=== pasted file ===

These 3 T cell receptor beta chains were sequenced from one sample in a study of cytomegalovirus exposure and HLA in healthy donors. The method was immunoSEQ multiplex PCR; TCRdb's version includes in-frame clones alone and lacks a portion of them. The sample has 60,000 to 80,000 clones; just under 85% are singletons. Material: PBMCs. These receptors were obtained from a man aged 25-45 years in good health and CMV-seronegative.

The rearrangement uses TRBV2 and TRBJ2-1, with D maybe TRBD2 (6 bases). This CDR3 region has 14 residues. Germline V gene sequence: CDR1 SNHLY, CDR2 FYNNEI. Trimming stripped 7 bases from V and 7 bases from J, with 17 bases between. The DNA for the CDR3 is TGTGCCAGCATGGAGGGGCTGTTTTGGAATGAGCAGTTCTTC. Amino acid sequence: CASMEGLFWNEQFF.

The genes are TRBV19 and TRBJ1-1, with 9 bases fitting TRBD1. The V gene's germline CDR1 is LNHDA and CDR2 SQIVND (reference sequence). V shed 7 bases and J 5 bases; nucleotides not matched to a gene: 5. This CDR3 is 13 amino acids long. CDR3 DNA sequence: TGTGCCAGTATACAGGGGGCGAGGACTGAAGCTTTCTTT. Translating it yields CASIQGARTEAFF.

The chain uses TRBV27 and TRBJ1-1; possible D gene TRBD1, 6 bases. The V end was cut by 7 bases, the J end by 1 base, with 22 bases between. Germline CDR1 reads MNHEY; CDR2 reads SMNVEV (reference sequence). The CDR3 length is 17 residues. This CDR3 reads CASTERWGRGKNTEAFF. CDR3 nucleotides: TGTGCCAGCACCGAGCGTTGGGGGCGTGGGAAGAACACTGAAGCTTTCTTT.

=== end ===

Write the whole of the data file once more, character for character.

These 3 T cell receptor beta chains were sequenced from one sample in a study of cytomegalovirus exposure and HLA in healthy donors. The method was immunoSEQ multiplex PCR; TCRdb's version includes in-frame clones alone and lacks a portion of them. The sample has 60,000 to 80,000 clones; just under 85% are singletons. Material: PBMCs. These receptors were obtained from a man aged 25-45 years in good health and CMV-seronegative.

The rearrangement uses TRBV2 and TRBJ2-1, with D maybe TRBD2 (6 bases). This CDR3 region has 14 residues. Germline V gene sequence: CDR1 SNHLY, CDR2 FYNNEI. Trimming stripped 7 bases from V and 7 bases from J, with 17 bases between. The DNA for the CDR3 is TGTGCCAGCATGGAGGGGCTGTTTTGGAATGAGCAGTTCTTC. Amino acid sequence: CASMEGLFWNEQFF.

The genes are TRBV19 and TRBJ1-1, with 9 bases fitting TRBD1. The V gene's germline CDR1 is LNHDA and CDR2 SQIVND (reference sequence). V shed 7 bases and J 5 bases; nucleotides not matched to a gene: 5. This CDR3 is 13 amino acids long. CDR3 DNA sequence: TGTGCCAGTATACAGGGGGCGAGGACTGAAGCTTTCTTT. Translating it yields CASIQGARTEAFF.

The chain uses TRBV27 and TRBJ1-1; possible D gene TRBD1, 6 bases. The V end was cut by 7 bases, the J end by 1 base, with 22 bases between. Germline CDR1 reads MNHEY; CDR2 reads SMNVEV (reference sequence). The CDR3 length is 17 residues. This CDR3 reads CASTERWGRGKNTEAFF. CDR3 nucleotides: TGTGCCAGCACCGAGCGTTGGGGGCGTGGGAAGAACACTGAAGCTTTCTTT.